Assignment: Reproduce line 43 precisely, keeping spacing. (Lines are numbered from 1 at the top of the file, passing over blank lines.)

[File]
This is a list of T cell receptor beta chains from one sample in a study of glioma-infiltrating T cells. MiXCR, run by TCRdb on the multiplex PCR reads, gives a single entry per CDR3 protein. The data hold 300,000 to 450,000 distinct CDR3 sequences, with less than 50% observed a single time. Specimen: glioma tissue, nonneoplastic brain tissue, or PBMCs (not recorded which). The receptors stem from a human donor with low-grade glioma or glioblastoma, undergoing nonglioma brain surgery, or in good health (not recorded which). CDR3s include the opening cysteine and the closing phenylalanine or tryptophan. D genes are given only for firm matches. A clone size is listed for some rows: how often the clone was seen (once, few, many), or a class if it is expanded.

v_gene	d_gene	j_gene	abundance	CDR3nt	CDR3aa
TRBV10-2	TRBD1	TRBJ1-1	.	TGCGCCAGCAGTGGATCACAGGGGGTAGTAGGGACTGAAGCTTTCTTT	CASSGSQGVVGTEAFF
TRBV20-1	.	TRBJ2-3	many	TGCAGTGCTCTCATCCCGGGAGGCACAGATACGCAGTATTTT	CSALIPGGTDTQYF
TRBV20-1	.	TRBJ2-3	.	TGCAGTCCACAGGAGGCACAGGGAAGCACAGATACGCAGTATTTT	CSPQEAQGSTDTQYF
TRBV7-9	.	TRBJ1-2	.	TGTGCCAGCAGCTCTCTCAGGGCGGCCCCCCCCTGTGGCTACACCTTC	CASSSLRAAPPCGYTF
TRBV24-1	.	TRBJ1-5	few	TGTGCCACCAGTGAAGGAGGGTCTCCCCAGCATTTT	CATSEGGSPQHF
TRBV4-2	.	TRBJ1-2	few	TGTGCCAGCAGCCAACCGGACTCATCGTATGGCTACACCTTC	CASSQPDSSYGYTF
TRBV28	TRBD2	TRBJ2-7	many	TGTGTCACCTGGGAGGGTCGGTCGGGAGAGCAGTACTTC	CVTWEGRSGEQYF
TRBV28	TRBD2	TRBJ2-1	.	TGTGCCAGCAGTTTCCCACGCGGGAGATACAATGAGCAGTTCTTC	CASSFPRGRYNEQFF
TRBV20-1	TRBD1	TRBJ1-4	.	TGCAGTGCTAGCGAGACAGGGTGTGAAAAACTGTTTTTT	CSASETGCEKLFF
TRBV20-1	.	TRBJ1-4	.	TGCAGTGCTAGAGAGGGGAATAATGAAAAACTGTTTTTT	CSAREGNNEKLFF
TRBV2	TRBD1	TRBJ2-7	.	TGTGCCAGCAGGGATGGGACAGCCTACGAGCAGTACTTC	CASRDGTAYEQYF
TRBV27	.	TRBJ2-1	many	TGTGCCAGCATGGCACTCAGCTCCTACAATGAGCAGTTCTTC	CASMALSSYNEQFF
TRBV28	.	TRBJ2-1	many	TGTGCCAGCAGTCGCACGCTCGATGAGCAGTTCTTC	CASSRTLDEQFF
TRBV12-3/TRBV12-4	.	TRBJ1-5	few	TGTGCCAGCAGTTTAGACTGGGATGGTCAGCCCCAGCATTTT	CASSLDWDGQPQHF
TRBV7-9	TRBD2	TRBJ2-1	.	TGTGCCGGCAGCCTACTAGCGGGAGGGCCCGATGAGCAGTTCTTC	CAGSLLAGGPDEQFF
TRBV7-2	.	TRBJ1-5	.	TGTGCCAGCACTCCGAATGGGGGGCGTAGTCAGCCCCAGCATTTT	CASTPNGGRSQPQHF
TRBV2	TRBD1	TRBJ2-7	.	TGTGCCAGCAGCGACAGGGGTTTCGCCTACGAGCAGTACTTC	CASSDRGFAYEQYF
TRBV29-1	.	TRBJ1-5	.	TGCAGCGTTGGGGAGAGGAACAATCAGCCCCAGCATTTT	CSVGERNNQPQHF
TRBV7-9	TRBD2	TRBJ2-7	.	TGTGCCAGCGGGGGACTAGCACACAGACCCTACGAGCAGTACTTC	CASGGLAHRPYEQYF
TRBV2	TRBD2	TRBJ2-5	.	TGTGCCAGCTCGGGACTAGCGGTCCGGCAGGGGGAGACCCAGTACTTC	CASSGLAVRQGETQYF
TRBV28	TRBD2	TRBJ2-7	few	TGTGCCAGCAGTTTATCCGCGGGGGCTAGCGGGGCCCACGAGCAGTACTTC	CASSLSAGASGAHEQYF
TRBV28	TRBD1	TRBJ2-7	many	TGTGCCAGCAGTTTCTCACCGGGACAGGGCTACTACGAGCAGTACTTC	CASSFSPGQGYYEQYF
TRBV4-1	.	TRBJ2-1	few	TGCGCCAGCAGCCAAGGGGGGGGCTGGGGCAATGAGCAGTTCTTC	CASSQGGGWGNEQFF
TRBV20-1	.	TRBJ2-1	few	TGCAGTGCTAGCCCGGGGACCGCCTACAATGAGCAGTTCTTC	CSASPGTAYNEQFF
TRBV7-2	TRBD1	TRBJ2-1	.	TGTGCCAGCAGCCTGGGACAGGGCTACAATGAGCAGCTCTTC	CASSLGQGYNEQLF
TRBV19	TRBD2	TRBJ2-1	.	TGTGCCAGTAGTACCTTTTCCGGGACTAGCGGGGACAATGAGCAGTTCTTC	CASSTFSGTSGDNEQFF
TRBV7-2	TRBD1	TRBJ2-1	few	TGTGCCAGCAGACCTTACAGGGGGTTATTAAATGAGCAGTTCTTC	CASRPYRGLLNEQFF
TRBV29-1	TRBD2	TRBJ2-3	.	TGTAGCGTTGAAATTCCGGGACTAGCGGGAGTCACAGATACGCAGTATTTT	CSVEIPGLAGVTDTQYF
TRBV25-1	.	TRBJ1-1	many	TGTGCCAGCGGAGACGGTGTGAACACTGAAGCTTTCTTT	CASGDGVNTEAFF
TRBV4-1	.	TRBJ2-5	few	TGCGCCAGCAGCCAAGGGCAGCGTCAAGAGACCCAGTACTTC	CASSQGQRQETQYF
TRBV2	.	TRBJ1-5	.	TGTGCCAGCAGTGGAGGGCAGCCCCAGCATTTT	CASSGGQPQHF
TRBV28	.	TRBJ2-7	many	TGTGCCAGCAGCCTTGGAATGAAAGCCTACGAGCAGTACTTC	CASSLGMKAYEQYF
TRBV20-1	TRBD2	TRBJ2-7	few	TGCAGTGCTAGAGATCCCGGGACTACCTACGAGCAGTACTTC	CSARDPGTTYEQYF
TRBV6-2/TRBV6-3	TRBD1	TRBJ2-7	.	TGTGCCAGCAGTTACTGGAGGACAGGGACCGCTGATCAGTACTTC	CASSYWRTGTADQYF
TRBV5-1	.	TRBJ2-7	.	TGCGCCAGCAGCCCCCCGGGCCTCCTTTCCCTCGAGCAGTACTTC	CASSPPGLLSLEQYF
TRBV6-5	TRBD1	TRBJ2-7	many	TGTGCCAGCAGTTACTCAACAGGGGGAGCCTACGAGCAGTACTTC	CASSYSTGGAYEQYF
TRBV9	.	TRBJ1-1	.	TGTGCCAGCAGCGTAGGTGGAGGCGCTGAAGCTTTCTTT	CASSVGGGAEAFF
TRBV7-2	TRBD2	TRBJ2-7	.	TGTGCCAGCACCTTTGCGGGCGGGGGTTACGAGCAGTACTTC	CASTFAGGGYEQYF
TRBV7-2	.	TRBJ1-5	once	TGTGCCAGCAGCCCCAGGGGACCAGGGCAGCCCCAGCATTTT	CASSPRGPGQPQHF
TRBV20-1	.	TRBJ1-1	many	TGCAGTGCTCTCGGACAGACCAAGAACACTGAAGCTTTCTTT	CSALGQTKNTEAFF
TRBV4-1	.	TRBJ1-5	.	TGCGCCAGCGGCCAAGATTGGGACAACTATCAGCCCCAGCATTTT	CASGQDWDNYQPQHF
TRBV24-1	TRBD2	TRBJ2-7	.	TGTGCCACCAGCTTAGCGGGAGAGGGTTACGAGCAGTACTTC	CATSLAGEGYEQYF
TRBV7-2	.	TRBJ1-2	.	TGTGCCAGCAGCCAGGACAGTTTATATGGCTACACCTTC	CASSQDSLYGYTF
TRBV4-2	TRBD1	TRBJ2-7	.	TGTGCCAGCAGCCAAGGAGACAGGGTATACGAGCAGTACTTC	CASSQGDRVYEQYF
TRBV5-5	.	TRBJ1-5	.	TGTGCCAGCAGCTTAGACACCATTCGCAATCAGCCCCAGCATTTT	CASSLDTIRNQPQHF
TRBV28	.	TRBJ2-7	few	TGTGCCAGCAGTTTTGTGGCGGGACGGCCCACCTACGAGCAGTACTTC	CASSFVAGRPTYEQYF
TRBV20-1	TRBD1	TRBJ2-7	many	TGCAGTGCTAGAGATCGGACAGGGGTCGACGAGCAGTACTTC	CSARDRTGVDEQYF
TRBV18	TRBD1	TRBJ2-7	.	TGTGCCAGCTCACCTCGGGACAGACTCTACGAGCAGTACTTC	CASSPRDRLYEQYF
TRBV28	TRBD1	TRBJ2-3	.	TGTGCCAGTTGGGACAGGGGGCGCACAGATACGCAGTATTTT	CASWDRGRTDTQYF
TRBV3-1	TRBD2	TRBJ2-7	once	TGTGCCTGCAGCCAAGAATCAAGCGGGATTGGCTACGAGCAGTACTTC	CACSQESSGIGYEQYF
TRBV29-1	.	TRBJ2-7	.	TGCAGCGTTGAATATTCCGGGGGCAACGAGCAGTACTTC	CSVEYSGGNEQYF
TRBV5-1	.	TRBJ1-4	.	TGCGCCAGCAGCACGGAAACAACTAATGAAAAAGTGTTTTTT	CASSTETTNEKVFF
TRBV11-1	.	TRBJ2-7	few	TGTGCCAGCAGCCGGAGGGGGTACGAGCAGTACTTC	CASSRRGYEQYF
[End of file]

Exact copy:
TRBV4-1	.	TRBJ1-5	.	TGCGCCAGCGGCCAAGATTGGGACAACTATCAGCCCCAGCATTTT	CASGQDWDNYQPQHF